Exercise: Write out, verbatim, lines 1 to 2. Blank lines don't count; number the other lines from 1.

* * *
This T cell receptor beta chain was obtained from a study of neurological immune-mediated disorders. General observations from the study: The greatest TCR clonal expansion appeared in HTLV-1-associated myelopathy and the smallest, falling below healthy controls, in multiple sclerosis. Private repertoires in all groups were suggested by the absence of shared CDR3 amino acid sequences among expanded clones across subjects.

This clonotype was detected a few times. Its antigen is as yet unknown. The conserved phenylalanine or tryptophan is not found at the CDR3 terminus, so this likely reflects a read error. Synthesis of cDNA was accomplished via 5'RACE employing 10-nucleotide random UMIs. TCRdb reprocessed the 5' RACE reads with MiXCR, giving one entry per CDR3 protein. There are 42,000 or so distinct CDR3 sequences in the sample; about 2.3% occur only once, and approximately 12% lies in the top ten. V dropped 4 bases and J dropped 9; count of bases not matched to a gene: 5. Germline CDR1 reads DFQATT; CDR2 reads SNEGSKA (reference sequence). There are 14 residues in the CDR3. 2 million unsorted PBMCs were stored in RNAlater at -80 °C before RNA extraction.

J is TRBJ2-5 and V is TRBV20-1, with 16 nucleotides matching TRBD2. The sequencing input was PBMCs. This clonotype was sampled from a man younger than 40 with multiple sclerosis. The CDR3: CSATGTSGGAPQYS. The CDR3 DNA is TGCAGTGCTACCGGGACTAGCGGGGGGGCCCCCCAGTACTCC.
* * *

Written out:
This T cell receptor beta chain was obtained from a study of neurological immune-mediated disorders. General observations from the study: The greatest TCR clonal expansion appeared in HTLV-1-associated myelopathy and the smallest, falling below healthy controls, in multiple sclerosis. Private repertoires in all groups were suggested by the absence of shared CDR3 amino acid sequences among expanded clones across subjects.

This clonotype was detected a few times. Its antigen is as yet unknown. The conserved phenylalanine or tryptophan is not found at the CDR3 terminus, so this likely reflects a read error. Synthesis of cDNA was accomplished via 5'RACE employing 10-nucleotide random UMIs. TCRdb reprocessed the 5' RACE reads with MiXCR, giving one entry per CDR3 protein. There are 42,000 or so distinct CDR3 sequences in the sample; about 2.3% occur only once, and approximately 12% lies in the top ten. V dropped 4 bases and J dropped 9; count of bases not matched to a gene: 5. Germline CDR1 reads DFQATT; CDR2 reads SNEGSKA (reference sequence). There are 14 residues in the CDR3. 2 million unsorted PBMCs were stored in RNAlater at -80 °C before RNA extraction.